Short-Term US Fundraising Numbers May Not Help Nonprofits Predict Much

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Within the next few weeks, many fundraisers in the country will be poring over the 2017 numbers from Giving USA—as will I. However, does obsessing about the national numbers really help much with a particular nonprofit’s fundraising capacity? The Giving USA annual study, which NPQ will cover in a webinar, is one of many studies that most good fundraisers look at during the year to get a sense of giving trends.

I was reminded, however, of the need not to concentrate too much on such numbers this last week when looking at the latest data from the Fundraising Effectiveness Project (FEP), whose 2018 First Quarter Report, they say, “shows some early warning signs for charities and giving.”

The project reports that almost every metric it examined in comparison to the first quarter of last year shows some decline.

Important Fact: The one category that did not follow that trend included gifts of $250 or less.

They report:

Key metrics in the study include the total number of donors (down 6.3 percent compared to first quarter 2017); total revenue (down 2.4 percent); and overall donor retention rate (the percentage of donors who continue to give to the same organization from one year to the next, down 4.6 percent). The number of new donors fell significantly (down 12 percent), as did the number of newly retained donors (new donors last year who have made a second gift this year, down 18 percent).

The same decline occurred in 2017…until a rousing fourth quarter saved the day. Was this a save unique to a year when the charitable giving deduction was significantly changed? Perhaps, but Elizabeth Boris, founding director of the Center on Nonprofits and Philanthropy at the Urban Institute, cautions that declines in giving in the early part of the year do not necessarily translate to decreased giving overall. It may be that the rush on giving in the last quarter of 2017—in part an attempt to avoid changed tax incentives—temporarily exhausted the pocketbooks and the charitable attention of higher-level givers.

The new federal tax law, passed late last year, significantly changed giving incentives, which may have been a key factor in the extraordinary level of giving that occurred in the last quarter of 2017 (a 47 percent increase for donors donating $1,000 or more compared to the last quarter of 2016).

Some of that frenzy of end-of-year giving went into donor-advised funds, too, and we don’t know what the patterns of payout on those funds will be just yet.

This brings us to the danger of watching such numbers too closely. In the end, it may actually be more useful to monitor the state of the overall economy, which is provably connected to giving patterns, and the public discourse.

The question of popular relevance, for instance, may be far more predictive than any general numbers. Last week, we covered the story of Alzheimer’s Research UK, which has recently told the public that effective treatments for dementia may be in reach over the next few years. Given the greying of the population, this could not be more motivating on a highly personal level to donors. As a result, the organization finds itself exceeding all of its own very ambitious fundraising goals.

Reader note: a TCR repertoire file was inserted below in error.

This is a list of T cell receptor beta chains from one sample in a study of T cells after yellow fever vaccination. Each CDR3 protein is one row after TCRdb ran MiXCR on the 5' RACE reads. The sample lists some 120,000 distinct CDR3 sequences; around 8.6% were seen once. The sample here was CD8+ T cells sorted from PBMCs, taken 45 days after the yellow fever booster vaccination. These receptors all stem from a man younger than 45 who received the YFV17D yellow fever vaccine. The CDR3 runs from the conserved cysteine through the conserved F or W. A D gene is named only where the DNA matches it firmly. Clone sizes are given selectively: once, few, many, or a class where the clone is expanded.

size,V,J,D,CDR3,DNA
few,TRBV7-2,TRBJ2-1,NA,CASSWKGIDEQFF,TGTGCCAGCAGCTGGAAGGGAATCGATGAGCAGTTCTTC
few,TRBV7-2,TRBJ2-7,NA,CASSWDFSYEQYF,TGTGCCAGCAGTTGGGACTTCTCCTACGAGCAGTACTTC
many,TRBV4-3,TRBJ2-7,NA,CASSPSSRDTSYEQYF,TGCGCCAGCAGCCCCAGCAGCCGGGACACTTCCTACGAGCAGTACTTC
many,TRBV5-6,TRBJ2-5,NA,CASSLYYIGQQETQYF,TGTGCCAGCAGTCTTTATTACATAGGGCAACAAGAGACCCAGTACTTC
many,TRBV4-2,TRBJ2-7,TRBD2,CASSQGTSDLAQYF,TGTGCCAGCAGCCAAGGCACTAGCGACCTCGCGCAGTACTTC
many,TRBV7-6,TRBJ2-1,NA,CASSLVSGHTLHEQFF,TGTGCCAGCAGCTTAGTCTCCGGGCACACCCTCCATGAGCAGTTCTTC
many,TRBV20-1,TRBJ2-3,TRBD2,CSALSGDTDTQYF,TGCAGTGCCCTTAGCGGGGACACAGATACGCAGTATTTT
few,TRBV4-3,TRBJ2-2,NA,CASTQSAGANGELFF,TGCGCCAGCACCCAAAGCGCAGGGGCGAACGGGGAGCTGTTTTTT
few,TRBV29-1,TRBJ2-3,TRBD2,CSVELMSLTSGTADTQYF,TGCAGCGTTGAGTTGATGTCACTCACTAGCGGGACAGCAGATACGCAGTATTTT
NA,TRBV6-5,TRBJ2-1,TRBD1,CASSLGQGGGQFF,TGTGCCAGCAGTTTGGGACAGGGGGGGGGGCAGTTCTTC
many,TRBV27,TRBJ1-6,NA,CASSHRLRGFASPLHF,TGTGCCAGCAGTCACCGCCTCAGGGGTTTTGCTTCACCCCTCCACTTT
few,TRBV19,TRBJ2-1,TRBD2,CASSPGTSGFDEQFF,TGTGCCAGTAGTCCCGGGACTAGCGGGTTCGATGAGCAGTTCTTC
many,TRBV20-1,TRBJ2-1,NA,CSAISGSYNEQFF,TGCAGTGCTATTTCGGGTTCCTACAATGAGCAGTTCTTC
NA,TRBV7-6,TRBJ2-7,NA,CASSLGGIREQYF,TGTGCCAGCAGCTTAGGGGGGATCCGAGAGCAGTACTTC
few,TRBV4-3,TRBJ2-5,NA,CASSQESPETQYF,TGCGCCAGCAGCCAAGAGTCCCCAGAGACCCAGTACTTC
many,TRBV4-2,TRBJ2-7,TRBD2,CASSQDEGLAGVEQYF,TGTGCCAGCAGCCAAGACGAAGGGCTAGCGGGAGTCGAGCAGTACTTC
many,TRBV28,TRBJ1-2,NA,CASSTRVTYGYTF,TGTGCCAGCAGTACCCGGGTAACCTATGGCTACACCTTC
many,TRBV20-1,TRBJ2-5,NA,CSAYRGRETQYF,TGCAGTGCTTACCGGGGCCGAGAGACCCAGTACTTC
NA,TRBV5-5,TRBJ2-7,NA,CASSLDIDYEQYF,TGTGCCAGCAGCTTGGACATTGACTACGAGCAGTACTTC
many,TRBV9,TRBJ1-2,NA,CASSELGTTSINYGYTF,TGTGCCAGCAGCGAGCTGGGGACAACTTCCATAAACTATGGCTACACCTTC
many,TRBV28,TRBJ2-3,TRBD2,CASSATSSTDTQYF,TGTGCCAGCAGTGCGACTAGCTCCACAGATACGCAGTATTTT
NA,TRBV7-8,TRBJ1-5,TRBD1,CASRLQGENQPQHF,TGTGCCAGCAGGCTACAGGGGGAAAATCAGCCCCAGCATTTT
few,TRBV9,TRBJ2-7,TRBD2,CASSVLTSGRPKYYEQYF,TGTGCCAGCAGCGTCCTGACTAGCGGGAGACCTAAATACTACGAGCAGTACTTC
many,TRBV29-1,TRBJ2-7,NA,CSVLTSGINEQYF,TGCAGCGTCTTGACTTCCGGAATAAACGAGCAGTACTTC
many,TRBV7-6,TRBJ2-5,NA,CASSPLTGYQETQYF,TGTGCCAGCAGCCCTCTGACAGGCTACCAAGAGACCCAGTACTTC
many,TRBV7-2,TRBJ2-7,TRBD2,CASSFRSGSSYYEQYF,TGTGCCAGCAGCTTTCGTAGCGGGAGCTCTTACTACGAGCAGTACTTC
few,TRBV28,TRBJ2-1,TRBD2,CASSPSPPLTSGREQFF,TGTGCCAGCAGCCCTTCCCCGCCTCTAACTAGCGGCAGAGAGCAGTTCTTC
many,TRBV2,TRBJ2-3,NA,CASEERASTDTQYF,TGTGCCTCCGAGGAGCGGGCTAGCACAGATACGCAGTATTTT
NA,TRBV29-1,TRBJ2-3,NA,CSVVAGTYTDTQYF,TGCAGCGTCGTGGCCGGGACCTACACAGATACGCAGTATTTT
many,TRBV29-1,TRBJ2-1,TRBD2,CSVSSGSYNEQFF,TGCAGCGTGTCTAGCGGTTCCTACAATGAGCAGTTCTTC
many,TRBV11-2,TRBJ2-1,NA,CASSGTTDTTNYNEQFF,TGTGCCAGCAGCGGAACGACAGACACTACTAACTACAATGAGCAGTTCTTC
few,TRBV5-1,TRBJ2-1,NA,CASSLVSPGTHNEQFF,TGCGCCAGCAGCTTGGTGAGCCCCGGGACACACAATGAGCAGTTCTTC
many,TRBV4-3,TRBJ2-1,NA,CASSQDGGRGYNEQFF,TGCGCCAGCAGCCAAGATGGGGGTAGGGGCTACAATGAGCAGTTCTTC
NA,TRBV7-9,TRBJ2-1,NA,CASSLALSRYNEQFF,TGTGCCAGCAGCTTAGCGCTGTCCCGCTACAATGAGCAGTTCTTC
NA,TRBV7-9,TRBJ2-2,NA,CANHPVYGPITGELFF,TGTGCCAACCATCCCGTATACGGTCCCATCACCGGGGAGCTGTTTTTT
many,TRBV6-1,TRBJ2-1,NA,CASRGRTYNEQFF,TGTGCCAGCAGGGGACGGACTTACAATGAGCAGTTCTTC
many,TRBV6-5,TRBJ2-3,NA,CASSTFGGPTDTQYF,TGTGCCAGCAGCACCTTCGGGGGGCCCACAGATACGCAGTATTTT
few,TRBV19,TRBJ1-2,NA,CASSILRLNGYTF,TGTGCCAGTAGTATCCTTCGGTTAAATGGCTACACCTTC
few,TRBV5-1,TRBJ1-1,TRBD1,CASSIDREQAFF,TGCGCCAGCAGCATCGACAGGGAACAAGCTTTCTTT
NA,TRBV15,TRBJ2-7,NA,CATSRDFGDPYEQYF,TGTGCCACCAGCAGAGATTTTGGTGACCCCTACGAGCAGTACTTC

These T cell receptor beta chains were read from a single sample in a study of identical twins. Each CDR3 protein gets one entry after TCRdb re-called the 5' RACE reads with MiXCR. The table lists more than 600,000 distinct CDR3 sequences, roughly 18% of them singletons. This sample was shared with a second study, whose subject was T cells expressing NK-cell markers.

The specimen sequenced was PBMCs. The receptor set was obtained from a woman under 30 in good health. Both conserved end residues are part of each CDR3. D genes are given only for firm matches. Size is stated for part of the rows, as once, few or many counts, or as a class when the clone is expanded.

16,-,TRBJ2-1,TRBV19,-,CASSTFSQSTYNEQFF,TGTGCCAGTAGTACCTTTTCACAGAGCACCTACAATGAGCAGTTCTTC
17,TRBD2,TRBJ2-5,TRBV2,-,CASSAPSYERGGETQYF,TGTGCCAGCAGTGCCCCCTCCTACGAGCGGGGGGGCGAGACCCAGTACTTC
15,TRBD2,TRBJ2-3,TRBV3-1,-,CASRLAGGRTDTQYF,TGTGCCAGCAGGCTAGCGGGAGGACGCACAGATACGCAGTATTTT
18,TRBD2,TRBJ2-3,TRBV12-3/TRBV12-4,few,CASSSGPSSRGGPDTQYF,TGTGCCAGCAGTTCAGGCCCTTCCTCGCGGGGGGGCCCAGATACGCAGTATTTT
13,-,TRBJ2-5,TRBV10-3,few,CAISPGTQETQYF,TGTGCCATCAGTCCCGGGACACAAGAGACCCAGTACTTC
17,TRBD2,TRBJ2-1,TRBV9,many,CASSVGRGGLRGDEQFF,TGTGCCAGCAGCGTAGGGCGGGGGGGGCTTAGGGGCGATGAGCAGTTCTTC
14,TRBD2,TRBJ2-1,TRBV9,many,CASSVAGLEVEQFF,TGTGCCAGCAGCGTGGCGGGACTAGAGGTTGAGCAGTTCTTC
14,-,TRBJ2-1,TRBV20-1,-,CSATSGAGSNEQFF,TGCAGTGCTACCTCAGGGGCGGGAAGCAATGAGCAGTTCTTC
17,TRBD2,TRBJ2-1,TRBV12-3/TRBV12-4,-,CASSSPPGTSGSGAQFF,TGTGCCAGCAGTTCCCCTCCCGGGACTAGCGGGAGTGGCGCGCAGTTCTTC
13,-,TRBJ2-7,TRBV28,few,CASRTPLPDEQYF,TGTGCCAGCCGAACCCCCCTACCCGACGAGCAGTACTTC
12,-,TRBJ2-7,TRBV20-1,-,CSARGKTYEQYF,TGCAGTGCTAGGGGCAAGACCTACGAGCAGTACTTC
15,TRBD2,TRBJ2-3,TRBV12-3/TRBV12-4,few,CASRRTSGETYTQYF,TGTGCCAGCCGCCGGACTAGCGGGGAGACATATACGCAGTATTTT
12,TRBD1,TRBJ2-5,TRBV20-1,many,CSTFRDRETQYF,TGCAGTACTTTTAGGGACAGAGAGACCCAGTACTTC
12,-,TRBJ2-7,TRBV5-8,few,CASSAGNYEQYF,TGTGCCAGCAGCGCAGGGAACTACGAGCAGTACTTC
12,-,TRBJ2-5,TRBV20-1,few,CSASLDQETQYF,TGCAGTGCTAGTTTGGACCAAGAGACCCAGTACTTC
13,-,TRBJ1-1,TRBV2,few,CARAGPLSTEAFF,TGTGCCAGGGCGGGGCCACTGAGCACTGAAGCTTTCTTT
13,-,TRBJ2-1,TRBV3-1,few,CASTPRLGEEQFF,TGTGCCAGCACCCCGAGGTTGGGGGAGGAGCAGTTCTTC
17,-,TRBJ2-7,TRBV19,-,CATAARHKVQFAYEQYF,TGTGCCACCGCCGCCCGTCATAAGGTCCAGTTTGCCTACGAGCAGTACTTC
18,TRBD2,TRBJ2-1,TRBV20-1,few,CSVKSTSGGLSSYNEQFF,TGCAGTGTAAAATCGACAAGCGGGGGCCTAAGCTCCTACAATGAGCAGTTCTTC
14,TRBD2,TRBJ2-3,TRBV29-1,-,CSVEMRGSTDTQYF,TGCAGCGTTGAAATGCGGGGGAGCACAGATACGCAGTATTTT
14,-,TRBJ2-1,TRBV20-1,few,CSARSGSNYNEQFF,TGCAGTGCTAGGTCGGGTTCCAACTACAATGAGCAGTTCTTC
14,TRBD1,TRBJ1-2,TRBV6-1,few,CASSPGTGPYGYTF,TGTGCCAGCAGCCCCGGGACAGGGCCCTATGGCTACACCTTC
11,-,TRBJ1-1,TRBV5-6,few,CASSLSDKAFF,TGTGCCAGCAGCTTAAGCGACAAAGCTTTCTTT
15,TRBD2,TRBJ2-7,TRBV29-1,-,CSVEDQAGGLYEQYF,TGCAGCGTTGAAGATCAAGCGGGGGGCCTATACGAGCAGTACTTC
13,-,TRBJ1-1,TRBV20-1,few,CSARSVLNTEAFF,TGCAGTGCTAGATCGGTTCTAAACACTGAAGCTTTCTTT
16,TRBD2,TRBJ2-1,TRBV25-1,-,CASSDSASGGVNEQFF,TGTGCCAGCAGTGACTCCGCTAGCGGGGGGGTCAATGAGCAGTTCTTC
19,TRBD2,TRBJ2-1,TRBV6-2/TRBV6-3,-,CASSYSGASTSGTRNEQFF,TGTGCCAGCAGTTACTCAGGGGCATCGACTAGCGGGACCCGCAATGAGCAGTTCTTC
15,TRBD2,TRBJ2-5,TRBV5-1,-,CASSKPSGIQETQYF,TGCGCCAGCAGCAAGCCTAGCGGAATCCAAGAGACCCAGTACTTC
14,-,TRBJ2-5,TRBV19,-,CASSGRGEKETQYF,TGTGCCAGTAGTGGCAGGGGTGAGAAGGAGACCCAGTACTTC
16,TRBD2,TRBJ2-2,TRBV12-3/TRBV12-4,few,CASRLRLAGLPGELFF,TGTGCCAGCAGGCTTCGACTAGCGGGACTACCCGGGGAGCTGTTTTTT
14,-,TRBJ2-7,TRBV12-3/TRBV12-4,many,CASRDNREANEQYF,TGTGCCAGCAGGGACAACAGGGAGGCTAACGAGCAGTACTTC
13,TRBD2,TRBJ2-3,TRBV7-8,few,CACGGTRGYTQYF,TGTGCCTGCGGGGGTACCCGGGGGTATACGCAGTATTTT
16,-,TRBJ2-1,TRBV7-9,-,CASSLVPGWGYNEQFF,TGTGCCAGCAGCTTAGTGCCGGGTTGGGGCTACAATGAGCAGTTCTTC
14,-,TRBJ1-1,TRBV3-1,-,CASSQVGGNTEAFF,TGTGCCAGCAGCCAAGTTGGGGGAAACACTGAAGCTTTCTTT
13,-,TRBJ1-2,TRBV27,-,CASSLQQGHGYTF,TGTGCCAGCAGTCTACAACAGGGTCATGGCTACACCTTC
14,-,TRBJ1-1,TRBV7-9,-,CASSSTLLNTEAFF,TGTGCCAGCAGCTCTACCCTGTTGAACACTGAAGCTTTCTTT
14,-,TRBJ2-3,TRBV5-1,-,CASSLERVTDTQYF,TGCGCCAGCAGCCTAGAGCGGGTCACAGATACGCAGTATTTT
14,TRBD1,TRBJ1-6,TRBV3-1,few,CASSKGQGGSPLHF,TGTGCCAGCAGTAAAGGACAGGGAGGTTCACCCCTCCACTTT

Ian Wilson, director of fundraising, says, “I think one of the main reasons the charity has grown as it has is that we’ve been very ambitious in terms of the plans that we have, mainly from a scientific perspective.” Wilson says that the organization’s starting point for the campaign was not how much money could be raised, but where they were relative to achieving their mission. “Then we asked how fundraising, communications and other aspects of the organization could underpin that.”

CEO Hilary Evans says that all of their planning was organized around the achievement of a specific goal, one that’s important to growing numbers of people all around the world. “Dementia is the leading cause of death in the UK and, increasingly, across the world,” she says. “There’s been chronic underfunding of dementia research and we haven’t really seen some of the success that has been seen in other, parallel diseases. So, we’ve positioned our strategy towards trying to find a disease-modifying treatment.”

Of course, it’s not that people are captivated by disease-related nonprofits as a category; in fact, that appears not to be the case, judging from the current state of the American Cancer Society and the March of Dimes. Instead, what’s valued may be the currency and immediacy of the issue in the population being addressed. This, then, speaks to our ability to make others care deeply and see their donations performing as effective agents of their consciences and social intentions.

Long story short, there are surely some hints for our future practice in the numbers we see in national reports of fundraising trends, but we must use that information advisedly along with the rest of what we know and feel in order to be effective fundraisers. In the end, your vigilance is probably better spent on doing something about what we already recognize as a problem—namely, retention; communicating with existing donors to keep that bond fresh, and with the community at large about the issues that you work on and their important role in helping you do so.